I’m quite late on that one, but after an extended holiday, I’m now ready to review the Raspberry Pi 5 the company sent me last month. I’ll do so with the latest Raspberry Pi OS Bookworm based on Debian 12 and CNX Software’s “tropical reviews” are usually more demanding than most others due to the higher ambient temperature (usually around 28°C in my room) in Thailand.
But since Raspberry Pi did not just send the Raspberry Pi 5, but a full kit with keyboard, mouse, enclosure, and more, I’ll start with a post mostly looking at the hardware with an unboxing, assembly, plus a quick try at Debian 12 on the new SBC.
Besides the Raspberry Pi 5 itself, the package included the active cooler (heatsink + fan), a microSD card preloaded with a pre-release Raspberry Pi OS Bookworm image, a USB-PD power supply, a micro HDMI to HDMI cable, as well as the official Raspberry Pi keyboard & USB hub and mouse. The Raspberry Pi 5 case was shipped a few weeks later.
The Raspberry Pi 5 SBC ships with a multilingual safety and user guide that’s pretty much useless and is likely there for legal reasons… Let’s have a closer look at the new board side-by-side with the previous generation Raspberry Pi 4.
The first change I noticed is that the Raspberry Pi 5 reverts back to the USB and Ethernet ports arrangement of the Raspberry Pi 3 and earlier models. The MIPI DSI and CSI ports are smaller and in different positions, the 3.5mm AV jack is gone, the PoE has been moved around, and the new PCIe FPC connector shows up on the left of the board right above the microSD card. Looking at the back of the board, the Raspberry Pi 5 looks to have many more passive components as well.
From some angles, the new board looks almost like the earlier version, but if we check out the USB-C, micro HDMI ports, and MIPI connectors’ side the changes are more apparent.
The 5th version of the popular SBC is also the first Raspberry Pi that comes with a proper cooling solution, as the Raspberry Pi 4 has its own cooling issues requiring users to find their own way to cool the board. But it’s not the case for the new board, the Raspberry Pi 5 active cooler to here to help with a PWM fan, a large heatsink fitted with thermal pads for the Broadcom BCM2712 SoC, the wireless module, and Dialog DA9091 PMIC.
Some of the other accessories part of the package are not new (keyboard, mouse, etc..), the case is familiar but had to be resigned due to the new layout of the board, and the USB-C PD adapter supports the controversial, but USB PD specs compliant 5.1V/5A output to power the Raspberry Pi 5, as well as 9V/3A, 12V/2.25A, and 15V/2A outputs none of which are supported by the new SBC likely due to cost reasons.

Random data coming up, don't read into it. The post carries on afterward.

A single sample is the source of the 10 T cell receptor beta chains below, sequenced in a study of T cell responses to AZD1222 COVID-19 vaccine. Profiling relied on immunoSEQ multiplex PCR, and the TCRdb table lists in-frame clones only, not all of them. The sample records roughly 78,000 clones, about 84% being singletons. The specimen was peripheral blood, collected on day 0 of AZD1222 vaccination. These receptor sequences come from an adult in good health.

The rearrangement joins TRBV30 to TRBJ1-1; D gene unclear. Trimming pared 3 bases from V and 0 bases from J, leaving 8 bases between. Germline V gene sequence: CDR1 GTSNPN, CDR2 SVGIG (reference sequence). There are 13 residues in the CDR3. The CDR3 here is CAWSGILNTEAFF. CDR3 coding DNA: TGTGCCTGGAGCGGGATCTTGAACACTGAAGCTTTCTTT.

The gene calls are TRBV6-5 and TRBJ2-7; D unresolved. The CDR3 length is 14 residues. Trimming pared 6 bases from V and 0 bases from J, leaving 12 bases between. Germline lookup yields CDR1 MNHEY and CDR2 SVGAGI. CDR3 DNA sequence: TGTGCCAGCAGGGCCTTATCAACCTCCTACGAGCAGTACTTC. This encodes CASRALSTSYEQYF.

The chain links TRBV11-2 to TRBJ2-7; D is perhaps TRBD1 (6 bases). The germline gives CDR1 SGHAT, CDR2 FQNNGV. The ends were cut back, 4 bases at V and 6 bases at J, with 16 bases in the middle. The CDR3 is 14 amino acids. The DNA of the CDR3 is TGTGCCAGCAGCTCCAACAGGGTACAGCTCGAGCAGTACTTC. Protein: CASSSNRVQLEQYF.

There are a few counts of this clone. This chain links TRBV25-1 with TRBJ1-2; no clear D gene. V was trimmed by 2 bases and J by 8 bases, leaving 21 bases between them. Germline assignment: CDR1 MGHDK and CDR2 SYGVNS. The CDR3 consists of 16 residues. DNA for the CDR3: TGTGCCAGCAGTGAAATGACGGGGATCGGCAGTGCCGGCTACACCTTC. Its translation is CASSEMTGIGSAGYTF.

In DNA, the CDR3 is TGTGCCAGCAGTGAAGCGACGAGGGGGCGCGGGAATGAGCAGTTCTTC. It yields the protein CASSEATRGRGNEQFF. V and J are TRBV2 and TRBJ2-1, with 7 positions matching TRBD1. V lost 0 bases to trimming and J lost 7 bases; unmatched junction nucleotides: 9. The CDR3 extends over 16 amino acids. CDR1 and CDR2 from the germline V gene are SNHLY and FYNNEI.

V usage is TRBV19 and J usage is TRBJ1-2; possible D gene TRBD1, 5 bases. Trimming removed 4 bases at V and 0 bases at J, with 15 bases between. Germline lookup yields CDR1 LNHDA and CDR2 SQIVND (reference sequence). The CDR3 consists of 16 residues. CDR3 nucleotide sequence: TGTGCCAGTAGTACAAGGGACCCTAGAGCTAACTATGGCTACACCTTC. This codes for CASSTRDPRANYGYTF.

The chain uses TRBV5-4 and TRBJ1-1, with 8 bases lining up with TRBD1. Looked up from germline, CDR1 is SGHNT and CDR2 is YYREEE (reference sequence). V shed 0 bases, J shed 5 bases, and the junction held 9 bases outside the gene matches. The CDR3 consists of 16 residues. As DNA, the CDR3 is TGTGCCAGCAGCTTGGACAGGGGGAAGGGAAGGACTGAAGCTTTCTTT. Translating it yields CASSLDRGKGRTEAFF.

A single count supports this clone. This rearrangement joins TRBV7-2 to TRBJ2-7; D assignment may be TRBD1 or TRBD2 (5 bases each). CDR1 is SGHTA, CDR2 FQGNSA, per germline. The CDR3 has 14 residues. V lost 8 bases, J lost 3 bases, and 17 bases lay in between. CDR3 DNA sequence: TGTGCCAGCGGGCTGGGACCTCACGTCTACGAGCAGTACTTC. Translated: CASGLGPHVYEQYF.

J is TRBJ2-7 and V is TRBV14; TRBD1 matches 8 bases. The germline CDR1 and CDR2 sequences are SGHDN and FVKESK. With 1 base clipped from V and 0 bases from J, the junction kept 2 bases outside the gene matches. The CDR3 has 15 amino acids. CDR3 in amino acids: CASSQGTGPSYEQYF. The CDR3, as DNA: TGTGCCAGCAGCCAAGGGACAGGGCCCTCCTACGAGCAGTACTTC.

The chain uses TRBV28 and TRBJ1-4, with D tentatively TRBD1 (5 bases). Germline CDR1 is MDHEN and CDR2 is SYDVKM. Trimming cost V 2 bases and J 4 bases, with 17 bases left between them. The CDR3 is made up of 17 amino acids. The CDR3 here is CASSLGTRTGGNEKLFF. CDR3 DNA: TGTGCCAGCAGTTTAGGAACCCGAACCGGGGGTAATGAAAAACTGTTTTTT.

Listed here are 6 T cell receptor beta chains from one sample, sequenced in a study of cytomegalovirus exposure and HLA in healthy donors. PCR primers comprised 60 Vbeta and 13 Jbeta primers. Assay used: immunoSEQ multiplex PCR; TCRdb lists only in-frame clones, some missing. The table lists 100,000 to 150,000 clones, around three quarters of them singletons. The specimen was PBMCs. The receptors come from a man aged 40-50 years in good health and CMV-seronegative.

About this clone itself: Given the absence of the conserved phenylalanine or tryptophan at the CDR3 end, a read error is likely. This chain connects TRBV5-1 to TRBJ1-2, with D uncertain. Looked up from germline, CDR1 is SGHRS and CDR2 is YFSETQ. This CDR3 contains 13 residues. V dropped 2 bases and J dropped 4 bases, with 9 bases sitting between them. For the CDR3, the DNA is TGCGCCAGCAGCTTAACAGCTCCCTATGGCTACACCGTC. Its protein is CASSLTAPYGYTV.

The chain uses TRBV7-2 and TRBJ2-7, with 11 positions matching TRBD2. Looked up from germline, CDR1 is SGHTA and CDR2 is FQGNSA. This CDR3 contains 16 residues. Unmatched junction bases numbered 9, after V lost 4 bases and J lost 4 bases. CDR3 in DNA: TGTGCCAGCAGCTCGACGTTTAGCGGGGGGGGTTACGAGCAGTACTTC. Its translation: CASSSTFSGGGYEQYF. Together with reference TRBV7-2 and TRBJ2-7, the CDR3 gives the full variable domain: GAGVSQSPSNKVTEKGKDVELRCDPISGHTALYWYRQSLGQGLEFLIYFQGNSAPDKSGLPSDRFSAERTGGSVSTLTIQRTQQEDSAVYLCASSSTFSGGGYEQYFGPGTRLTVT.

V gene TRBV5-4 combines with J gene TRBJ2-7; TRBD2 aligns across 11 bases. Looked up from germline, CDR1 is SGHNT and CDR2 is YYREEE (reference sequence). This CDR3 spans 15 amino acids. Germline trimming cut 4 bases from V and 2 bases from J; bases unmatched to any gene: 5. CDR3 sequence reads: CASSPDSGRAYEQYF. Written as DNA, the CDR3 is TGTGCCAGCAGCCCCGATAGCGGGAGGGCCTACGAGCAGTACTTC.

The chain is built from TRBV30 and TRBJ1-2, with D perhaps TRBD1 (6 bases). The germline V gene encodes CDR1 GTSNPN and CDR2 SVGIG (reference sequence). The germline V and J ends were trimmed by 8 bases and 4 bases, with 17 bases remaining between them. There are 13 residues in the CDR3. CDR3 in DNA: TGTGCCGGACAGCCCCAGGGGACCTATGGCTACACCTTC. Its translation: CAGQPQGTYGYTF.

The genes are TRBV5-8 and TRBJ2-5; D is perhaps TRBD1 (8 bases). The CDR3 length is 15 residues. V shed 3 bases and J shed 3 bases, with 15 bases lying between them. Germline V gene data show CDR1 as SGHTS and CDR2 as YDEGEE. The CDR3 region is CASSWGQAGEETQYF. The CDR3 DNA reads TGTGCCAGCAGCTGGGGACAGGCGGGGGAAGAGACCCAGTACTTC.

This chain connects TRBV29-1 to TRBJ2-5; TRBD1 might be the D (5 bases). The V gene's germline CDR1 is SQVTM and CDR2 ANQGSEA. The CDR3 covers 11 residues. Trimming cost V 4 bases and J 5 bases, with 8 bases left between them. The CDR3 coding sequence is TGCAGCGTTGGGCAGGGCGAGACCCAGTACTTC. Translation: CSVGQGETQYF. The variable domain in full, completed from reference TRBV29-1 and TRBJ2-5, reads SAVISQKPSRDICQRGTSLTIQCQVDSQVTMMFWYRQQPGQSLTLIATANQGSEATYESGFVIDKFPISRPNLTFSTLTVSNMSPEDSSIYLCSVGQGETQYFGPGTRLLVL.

The active cooler is easy to install. Peel off the protective film covering the thermal pads, then clip it to the board using the two mounting holes. Finally, connect the 4-pin wire to the FAN connector after removing its cover. It’s pretty good-looking too.
I then wanted to mount that inside the Raspberry Pi 5 case which strangely also comes with a fan, but it’s clearly not how it’s supposed to work as it won’t fit…
I decided to remove the fan from the case and install the board with the active cooler instead.
But then I realized I missed the enclosure comes with a small heatsink, four rubber pads, and assembly instructions.
Never mind… I’ll try it out my way first, then switch to the smaller heatsink for further testing. I’ll probably turn off the fan as well to find out what happens under load.
The end result looks nice, although I initially thought I had done something wrong since it’s the gap between the case and the top cover. But it looks like it’s part of the design for better airflow and cooling.
The final step is to install the four rubber pads and insert the 32GB microSD card provided with the kit.
We can now try to boot the board. I connected the USB keyboard and mouse, an HDMI display, and the 30W USB-PD power supply and the system booted to Raspberry Pi OS entering the setup wizard.
It went mostly smoothly, but I had to switch the HDMI monitor because I initially wanted to use the CrowView display and while the Raspberry Pi 5 comes with micro HDMI ports, the CrowView features a mini HDMI port for input, so I would have needed a micro HDMI to mini HDMI cable or adapters which I don’t own. Smaller HDMI ports are greater to save space, but they can be a pain too. I’ve been using a wireless USB keyboard and mouse for many years now and found the USB cables from the official mouse and keyboard to be somewhat of an annoyance on the desk, but that’s just a minor point.
Raspberry Pi OS could not detect any WiFi ESSID during the setup wizard, but after rebooting and logging in, I had no problem connecting to either 2.4GHz or 5.0 GHz WiFi access points. It’s probably just a beta OS issue. I could update to the latest (and stable) version of Raspberry Pi OS Bookworm with the usual commands:
sudo apt update
sudo apt dist-upgrade
That’s all for today, I’ll run some benchmarks, measure power consumption, and test various USB devices with the Raspberry Pi 5 in the second part of the review.
The Raspberry Pi 5 8GB reviewed here sells officially for $80 it does not include taxes and shipping, and prices vary between countries. Note you’d also need either the $5 active cooler or the $10 Raspberry Pi 5 case, and a USB-C power adapter delivering 5V/5A (the official one costs $12), also a 5V/3A might work too with some limitations on the USB ports. For reference, the full Raspberry Pi 5 kit in this review should cost around $150 although most people will not need all the accessories.
Jean-Luc started CNX Software in 2010 as a part-time endeavor, before quitting his job as a software engineering manager, and starting to write daily news, and reviews full time later in 2011.